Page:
Are Couples Without Kids Happier?

The views expressed by the author do not necessarily reflect the editorial opinion of The Christian Post or its editors.
Expand | Collapse
(Photo: Courtesy Thomas Nelson)Marina and Gregory Slayton.

"Mom Says/Dad Says," an exclusive Christian parental advice column by Gregory Slayton, former U.S. Ambassador to Bermuda and author of the best-selling book Be a Better Dad Today: Ten Tools Every Father Needs, and his wife, Marina Slayton, author of the new book Be The Best Mom You Can Be. The Slaytons have been featured on Fox and Friends, Focus on the Family Radio and numerous other media outlets. They donate 100% of their royalties from parenting books to fatherhood and family nonprofits.

Senators John McCain and Joe Lieberman, Governors Jeb Bush and Sam Brownback and Pastors Tim Keller and Luis Palau, among others, have endorsed the Slaytons. In their exclusive series for The Christian Post, both Marina and Gregory will answer thoughtful Christian parents seeking to raise their children up in the goodness of the Gospel and the Glory of God. If you would like to have Marina and Gregory answer your questions, please contact them via

Parent Question:

We are about to have a baby and I have been reading lots of books on raising kids. Our library stocks a book written by an award-winning author titled All Joy and No fun: The Paradox of Modern Parenthood. The writer's premise is that modern research supposedly supports the idea that childless couples are happier than couples with children. You have four children, do you agree?

Mom Says:

I have not read the book but last year I happened to listen to a long radio interview with the author. The author has one child younger than 5, and she clearly did not have a mature view of parenting. As for the current "research" on families — sorry, I am rather cynical about university research. During my graduate studies at Columbia University it was evident how sociological research is frequently biased by the researcher's own prejudices and the often self-selecting nature of participants. We must take it with a big grain of salt. Frankly, I think the research is deeply flawed.

Gregory and I have had our struggles in marriage, but it is undeniable that our kids have been a huge net blessing.

With our three eldest, all in their 20s, we now have so many wonderful memories. So many touchstones in life would be empty without our children: the holidays for instance. We all cook our favorite dishes and we discuss the menu weeks in advance. We have candles and champagne and lots of laughter around the holiday table. How sad would it have been not to have little hands tear through the gift paper or older kids who can go to the forest to pick out the best Christmas tree?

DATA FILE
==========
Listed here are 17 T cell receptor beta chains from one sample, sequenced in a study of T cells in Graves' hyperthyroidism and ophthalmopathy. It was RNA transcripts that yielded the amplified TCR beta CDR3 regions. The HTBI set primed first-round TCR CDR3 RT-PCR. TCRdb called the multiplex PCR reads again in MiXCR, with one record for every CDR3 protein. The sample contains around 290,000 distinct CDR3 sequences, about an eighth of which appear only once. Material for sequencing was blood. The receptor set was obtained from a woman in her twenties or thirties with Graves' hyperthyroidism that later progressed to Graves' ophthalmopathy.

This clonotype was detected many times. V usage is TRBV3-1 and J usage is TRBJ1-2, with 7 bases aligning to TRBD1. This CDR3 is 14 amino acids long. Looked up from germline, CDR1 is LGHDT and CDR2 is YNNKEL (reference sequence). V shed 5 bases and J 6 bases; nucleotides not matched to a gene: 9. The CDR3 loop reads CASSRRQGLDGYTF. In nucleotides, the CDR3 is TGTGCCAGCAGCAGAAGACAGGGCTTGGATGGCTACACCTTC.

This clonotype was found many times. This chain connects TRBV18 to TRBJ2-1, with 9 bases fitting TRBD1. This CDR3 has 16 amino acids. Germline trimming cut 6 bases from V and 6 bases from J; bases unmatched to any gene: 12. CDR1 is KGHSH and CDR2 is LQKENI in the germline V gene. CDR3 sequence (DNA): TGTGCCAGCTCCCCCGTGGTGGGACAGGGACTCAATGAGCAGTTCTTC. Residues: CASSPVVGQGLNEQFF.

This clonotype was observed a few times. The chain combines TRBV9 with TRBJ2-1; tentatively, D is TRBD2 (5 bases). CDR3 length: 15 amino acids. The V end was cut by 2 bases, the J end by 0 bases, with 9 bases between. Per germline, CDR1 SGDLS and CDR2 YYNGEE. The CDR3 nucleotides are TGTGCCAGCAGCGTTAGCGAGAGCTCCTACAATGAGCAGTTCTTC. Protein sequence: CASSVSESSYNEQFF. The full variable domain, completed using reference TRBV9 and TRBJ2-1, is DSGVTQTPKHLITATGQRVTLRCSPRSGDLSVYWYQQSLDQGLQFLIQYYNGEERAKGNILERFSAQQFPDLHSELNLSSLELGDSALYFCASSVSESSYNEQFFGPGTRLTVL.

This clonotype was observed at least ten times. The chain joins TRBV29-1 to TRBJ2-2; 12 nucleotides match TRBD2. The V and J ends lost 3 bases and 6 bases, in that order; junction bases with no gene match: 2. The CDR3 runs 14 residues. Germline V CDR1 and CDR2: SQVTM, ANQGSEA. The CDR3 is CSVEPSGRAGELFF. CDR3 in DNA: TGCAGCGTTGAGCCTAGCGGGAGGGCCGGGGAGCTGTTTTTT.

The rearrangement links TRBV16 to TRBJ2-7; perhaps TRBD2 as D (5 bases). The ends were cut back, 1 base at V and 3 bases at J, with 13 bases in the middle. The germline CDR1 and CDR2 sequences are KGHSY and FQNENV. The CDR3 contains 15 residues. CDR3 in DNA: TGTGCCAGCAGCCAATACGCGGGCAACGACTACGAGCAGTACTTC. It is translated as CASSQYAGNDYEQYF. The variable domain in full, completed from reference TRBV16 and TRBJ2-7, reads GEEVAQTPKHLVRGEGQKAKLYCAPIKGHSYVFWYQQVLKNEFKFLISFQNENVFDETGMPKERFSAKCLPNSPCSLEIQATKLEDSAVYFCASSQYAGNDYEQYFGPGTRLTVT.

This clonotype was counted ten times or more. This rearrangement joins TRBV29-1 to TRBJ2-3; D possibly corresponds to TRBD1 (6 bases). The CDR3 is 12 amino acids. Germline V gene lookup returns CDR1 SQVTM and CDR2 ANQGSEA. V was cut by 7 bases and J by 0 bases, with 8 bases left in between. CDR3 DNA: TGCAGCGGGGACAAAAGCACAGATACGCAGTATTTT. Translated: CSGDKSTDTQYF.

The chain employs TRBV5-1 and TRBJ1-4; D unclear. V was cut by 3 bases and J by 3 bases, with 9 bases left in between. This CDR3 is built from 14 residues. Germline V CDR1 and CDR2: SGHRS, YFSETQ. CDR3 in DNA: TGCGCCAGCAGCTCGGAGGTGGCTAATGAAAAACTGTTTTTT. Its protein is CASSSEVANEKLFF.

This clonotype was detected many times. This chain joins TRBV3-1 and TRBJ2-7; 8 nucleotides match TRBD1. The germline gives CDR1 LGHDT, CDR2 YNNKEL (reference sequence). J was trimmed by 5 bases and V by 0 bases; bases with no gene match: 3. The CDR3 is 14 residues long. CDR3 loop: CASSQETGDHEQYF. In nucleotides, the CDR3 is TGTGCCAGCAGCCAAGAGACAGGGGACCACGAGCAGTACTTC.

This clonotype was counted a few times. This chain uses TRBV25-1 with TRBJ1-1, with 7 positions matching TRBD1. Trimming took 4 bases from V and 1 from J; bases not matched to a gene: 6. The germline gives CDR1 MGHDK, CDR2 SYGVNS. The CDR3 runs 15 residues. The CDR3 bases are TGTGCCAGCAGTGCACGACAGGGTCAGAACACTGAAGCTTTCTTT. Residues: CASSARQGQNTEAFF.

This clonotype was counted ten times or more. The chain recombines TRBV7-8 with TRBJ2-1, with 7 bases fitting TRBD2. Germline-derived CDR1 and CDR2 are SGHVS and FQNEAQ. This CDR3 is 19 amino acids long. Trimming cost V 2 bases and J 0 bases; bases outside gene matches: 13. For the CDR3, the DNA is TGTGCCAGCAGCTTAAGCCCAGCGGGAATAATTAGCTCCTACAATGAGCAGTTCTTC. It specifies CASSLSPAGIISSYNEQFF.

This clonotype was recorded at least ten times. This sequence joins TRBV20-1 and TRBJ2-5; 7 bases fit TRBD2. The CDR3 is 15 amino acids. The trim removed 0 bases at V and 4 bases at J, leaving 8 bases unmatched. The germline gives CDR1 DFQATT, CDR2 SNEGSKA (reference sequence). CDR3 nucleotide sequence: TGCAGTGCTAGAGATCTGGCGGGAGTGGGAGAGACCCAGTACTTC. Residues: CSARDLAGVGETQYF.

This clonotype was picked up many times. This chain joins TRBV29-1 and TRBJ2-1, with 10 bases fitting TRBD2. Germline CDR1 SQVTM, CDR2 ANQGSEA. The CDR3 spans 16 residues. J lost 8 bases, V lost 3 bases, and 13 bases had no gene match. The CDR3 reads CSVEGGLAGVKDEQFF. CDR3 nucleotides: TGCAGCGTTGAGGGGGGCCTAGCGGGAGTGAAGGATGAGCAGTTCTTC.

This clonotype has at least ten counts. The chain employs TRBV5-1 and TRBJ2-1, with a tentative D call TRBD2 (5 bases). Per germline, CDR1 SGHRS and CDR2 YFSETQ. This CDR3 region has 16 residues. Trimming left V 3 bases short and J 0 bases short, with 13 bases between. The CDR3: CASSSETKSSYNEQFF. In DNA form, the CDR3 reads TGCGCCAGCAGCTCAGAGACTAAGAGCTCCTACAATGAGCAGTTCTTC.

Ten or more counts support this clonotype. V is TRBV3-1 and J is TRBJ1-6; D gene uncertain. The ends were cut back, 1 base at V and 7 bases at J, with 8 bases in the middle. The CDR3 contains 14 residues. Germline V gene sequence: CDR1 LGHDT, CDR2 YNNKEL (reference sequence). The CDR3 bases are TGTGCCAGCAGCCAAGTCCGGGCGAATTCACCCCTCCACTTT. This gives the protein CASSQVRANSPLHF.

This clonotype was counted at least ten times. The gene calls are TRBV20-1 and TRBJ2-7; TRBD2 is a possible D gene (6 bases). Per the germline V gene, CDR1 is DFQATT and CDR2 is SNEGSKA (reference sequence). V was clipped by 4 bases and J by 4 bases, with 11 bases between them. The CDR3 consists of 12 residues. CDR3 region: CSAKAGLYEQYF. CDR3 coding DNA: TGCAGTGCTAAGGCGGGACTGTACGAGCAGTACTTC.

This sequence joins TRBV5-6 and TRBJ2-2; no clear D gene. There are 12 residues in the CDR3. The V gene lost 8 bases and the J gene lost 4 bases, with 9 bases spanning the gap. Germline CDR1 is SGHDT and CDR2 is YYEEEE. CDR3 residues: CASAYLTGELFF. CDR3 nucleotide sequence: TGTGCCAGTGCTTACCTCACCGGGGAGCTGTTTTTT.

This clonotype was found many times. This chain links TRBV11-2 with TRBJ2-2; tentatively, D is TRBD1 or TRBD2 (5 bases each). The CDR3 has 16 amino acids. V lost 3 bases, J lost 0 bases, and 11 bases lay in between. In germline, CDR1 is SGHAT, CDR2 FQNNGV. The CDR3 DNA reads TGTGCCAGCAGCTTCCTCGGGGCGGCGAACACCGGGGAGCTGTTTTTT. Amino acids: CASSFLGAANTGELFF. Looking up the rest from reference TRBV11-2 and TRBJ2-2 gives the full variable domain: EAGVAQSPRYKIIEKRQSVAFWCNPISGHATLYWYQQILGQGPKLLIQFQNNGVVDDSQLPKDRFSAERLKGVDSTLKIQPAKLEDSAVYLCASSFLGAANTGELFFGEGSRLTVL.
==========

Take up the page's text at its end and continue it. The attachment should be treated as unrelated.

I love my husband — he is a fascinating man and we really do enjoy each other, but we absolutely love it when the older kids come home. Phone conversations with the three who no longer live with us and outings with our teenager who makes me realize that we are not ready to be empty nesters. We are passing our lives unto the next generation and it is good.

Sure there have been struggles with our kids — lots of them. To be honest some have not been resolved. The truth is that all people are annoying at times, even our beloved kids.

But that is the true beauty of family. Loving and caring for each other no matter what. Being there for each other in thick and thin.

This brings me to my second point, happiness is transitory. But joy depends on your vision for your life and how well you are building toward that vision. On a macro level, Gregory and I felt called to have children and to build a strong family. That has been part of God's calling on our lives. Not the only calling but an important calling nevertheless. To not answer that calling would have strongly impacted our purpose in life, and not in a positive way.

Gregory and I know we are leading purposeful lives which will impact, via our children, many whose names we will never know. This knowledge brings joy and a certain kind of happiness no matter the daily reality.

Net-net if you feel called to be a mom, you will love being a mom. It will also make your marriage much richer as it is part of God's purpose for you and your husband.

Dad Says:

For Marina and myself, the very best thing in our lives is our children. And that's true for almost all of our friends.

That doesn't mean that there aren't lots of challenges, of course there are. But what is the true purpose of life? Is it to maximize our own material enjoyment? That's what our marketing and advertising driven culture wants us to believe. But that is hugely short sighted and ultimately self-defeating.

In our heart, we all know that life is about the intangibles.

Close loving relationships.

Strong noble character.

Looking into the eyes of your grandchildren.

I think you will love being a mom. And I think you will be a great mom. You will be a huge blessing to your children, and to their children. I really do believe that. After all, it is the most important job in the world.

From all of us Dads to all of you Moms, thanks so very much!